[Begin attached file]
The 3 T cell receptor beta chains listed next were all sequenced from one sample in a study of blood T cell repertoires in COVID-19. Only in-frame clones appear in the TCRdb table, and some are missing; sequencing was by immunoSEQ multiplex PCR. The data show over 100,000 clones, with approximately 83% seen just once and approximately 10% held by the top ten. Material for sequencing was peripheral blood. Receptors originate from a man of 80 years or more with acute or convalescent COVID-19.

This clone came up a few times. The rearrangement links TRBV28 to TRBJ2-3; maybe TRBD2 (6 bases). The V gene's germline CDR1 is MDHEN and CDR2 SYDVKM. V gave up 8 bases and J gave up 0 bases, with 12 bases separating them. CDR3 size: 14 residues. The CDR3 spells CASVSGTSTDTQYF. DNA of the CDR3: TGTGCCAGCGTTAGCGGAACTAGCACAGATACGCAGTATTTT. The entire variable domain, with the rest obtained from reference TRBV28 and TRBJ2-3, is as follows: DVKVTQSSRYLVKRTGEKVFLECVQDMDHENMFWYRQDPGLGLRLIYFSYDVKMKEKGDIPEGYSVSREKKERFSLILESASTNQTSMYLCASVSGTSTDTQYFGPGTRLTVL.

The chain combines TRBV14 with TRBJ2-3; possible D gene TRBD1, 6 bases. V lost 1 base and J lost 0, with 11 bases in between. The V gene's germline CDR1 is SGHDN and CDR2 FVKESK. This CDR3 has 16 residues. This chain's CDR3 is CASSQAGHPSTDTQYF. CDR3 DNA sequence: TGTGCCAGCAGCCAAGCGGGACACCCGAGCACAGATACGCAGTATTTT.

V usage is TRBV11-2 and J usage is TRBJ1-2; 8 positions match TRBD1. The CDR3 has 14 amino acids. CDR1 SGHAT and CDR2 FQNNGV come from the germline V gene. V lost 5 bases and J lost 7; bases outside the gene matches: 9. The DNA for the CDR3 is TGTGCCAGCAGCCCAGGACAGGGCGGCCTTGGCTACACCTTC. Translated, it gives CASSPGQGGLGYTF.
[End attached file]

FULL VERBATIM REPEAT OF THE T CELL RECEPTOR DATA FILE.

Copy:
The 3 T cell receptor beta chains listed next were all sequenced from one sample in a study of blood T cell repertoires in COVID-19. Only in-frame clones appear in the TCRdb table, and some are missing; sequencing was by immunoSEQ multiplex PCR. The data show over 100,000 clones, with approximately 83% seen just once and approximately 10% held by the top ten. Material for sequencing was peripheral blood. Receptors originate from a man of 80 years or more with acute or convalescent COVID-19.

This clone came up a few times. The rearrangement links TRBV28 to TRBJ2-3; maybe TRBD2 (6 bases). The V gene's germline CDR1 is MDHEN and CDR2 SYDVKM. V gave up 8 bases and J gave up 0 bases, with 12 bases separating them. CDR3 size: 14 residues. The CDR3 spells CASVSGTSTDTQYF. DNA of the CDR3: TGTGCCAGCGTTAGCGGAACTAGCACAGATACGCAGTATTTT. The entire variable domain, with the rest obtained from reference TRBV28 and TRBJ2-3, is as follows: DVKVTQSSRYLVKRTGEKVFLECVQDMDHENMFWYRQDPGLGLRLIYFSYDVKMKEKGDIPEGYSVSREKKERFSLILESASTNQTSMYLCASVSGTSTDTQYFGPGTRLTVL.

The chain combines TRBV14 with TRBJ2-3; possible D gene TRBD1, 6 bases. V lost 1 base and J lost 0, with 11 bases in between. The V gene's germline CDR1 is SGHDN and CDR2 FVKESK. This CDR3 has 16 residues. This chain's CDR3 is CASSQAGHPSTDTQYF. CDR3 DNA sequence: TGTGCCAGCAGCCAAGCGGGACACCCGAGCACAGATACGCAGTATTTT.

V usage is TRBV11-2 and J usage is TRBJ1-2; 8 positions match TRBD1. The CDR3 has 14 amino acids. CDR1 SGHAT and CDR2 FQNNGV come from the germline V gene. V lost 5 bases and J lost 7; bases outside the gene matches: 9. The DNA for the CDR3 is TGTGCCAGCAGCCCAGGACAGGGCGGCCTTGGCTACACCTTC. Translated, it gives CASSPGQGGLGYTF.